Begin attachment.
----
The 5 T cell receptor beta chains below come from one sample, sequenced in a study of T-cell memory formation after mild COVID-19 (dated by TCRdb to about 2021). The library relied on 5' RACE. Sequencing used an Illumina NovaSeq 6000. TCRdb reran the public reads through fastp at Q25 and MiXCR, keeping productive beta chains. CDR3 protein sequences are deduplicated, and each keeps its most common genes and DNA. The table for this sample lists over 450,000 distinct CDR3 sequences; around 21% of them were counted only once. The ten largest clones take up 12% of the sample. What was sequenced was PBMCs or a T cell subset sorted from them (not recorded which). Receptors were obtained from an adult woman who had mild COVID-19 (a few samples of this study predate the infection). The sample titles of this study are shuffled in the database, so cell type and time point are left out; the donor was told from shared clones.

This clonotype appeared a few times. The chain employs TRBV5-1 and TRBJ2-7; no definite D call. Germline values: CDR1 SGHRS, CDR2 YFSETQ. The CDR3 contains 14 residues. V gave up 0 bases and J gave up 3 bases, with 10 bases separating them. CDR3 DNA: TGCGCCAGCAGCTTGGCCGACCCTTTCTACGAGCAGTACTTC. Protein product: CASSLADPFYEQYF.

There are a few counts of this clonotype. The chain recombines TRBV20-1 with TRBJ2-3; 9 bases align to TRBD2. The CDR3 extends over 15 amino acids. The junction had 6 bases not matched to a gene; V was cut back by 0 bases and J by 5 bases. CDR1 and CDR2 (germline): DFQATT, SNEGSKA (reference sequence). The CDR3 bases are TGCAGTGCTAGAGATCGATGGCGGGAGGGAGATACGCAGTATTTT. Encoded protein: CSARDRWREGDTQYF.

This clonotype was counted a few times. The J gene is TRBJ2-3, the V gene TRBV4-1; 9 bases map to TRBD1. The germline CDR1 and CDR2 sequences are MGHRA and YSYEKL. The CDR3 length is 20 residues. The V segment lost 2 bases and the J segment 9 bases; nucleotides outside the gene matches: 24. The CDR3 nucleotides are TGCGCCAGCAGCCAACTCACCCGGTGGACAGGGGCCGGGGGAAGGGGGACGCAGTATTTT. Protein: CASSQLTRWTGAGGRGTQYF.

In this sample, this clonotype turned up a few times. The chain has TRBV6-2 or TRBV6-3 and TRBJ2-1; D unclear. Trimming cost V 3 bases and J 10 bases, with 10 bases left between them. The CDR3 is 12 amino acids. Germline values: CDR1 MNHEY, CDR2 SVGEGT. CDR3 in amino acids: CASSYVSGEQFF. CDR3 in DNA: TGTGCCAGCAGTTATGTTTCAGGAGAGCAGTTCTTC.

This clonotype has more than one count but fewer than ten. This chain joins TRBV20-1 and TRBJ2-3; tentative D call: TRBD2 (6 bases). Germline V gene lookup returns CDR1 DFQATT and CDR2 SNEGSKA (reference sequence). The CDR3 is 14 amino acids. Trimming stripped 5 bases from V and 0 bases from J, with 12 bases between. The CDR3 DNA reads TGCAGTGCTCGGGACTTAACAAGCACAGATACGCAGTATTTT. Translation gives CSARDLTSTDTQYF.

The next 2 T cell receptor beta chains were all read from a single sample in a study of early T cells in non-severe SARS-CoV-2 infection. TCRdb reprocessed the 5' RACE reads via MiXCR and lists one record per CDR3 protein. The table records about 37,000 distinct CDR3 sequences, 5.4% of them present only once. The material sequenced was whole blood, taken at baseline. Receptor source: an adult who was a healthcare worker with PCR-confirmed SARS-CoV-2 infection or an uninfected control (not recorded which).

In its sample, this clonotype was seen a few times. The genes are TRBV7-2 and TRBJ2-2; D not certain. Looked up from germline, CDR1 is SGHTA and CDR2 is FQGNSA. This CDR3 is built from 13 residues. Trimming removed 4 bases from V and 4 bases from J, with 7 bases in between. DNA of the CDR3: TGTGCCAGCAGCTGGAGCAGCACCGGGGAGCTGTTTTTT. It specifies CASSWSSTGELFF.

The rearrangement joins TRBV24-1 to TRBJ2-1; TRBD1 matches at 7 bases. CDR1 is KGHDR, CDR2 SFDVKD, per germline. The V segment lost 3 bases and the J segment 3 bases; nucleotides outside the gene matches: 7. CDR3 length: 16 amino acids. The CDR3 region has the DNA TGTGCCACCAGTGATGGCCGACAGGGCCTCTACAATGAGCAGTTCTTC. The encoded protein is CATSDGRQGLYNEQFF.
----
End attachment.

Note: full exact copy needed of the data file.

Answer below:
The 5 T cell receptor beta chains below come from one sample, sequenced in a study of T-cell memory formation after mild COVID-19 (dated by TCRdb to about 2021). The library relied on 5' RACE. Sequencing used an Illumina NovaSeq 6000. TCRdb reran the public reads through fastp at Q25 and MiXCR, keeping productive beta chains. CDR3 protein sequences are deduplicated, and each keeps its most common genes and DNA. The table for this sample lists over 450,000 distinct CDR3 sequences; around 21% of them were counted only once. The ten largest clones take up 12% of the sample. What was sequenced was PBMCs or a T cell subset sorted from them (not recorded which). Receptors were obtained from an adult woman who had mild COVID-19 (a few samples of this study predate the infection). The sample titles of this study are shuffled in the database, so cell type and time point are left out; the donor was told from shared clones.

This clonotype appeared a few times. The chain employs TRBV5-1 and TRBJ2-7; no definite D call. Germline values: CDR1 SGHRS, CDR2 YFSETQ. The CDR3 contains 14 residues. V gave up 0 bases and J gave up 3 bases, with 10 bases separating them. CDR3 DNA: TGCGCCAGCAGCTTGGCCGACCCTTTCTACGAGCAGTACTTC. Protein product: CASSLADPFYEQYF.

There are a few counts of this clonotype. The chain recombines TRBV20-1 with TRBJ2-3; 9 bases align to TRBD2. The CDR3 extends over 15 amino acids. The junction had 6 bases not matched to a gene; V was cut back by 0 bases and J by 5 bases. CDR1 and CDR2 (germline): DFQATT, SNEGSKA (reference sequence). The CDR3 bases are TGCAGTGCTAGAGATCGATGGCGGGAGGGAGATACGCAGTATTTT. Encoded protein: CSARDRWREGDTQYF.

This clonotype was counted a few times. The J gene is TRBJ2-3, the V gene TRBV4-1; 9 bases map to TRBD1. The germline CDR1 and CDR2 sequences are MGHRA and YSYEKL. The CDR3 length is 20 residues. The V segment lost 2 bases and the J segment 9 bases; nucleotides outside the gene matches: 24. The CDR3 nucleotides are TGCGCCAGCAGCCAACTCACCCGGTGGACAGGGGCCGGGGGAAGGGGGACGCAGTATTTT. Protein: CASSQLTRWTGAGGRGTQYF.

In this sample, this clonotype turned up a few times. The chain has TRBV6-2 or TRBV6-3 and TRBJ2-1; D unclear. Trimming cost V 3 bases and J 10 bases, with 10 bases left between them. The CDR3 is 12 amino acids. Germline values: CDR1 MNHEY, CDR2 SVGEGT. CDR3 in amino acids: CASSYVSGEQFF. CDR3 in DNA: TGTGCCAGCAGTTATGTTTCAGGAGAGCAGTTCTTC.

This clonotype has more than one count but fewer than ten. This chain joins TRBV20-1 and TRBJ2-3; tentative D call: TRBD2 (6 bases). Germline V gene lookup returns CDR1 DFQATT and CDR2 SNEGSKA (reference sequence). The CDR3 is 14 amino acids. Trimming stripped 5 bases from V and 0 bases from J, with 12 bases between. The CDR3 DNA reads TGCAGTGCTCGGGACTTAACAAGCACAGATACGCAGTATTTT. Translation gives CSARDLTSTDTQYF.

The next 2 T cell receptor beta chains were all read from a single sample in a study of early T cells in non-severe SARS-CoV-2 infection. TCRdb reprocessed the 5' RACE reads via MiXCR and lists one record per CDR3 protein. The table records about 37,000 distinct CDR3 sequences, 5.4% of them present only once. The material sequenced was whole blood, taken at baseline. Receptor source: an adult who was a healthcare worker with PCR-confirmed SARS-CoV-2 infection or an uninfected control (not recorded which).

In its sample, this clonotype was seen a few times. The genes are TRBV7-2 and TRBJ2-2; D not certain. Looked up from germline, CDR1 is SGHTA and CDR2 is FQGNSA. This CDR3 is built from 13 residues. Trimming removed 4 bases from V and 4 bases from J, with 7 bases in between. DNA of the CDR3: TGTGCCAGCAGCTGGAGCAGCACCGGGGAGCTGTTTTTT. It specifies CASSWSSTGELFF.

The rearrangement joins TRBV24-1 to TRBJ2-1; TRBD1 matches at 7 bases. CDR1 is KGHDR, CDR2 SFDVKD, per germline. The V segment lost 3 bases and the J segment 3 bases; nucleotides outside the gene matches: 7. CDR3 length: 16 amino acids. The CDR3 region has the DNA TGTGCCACCAGTGATGGCCGACAGGGCCTCTACAATGAGCAGTTCTTC. The encoded protein is CATSDGRQGLYNEQFF.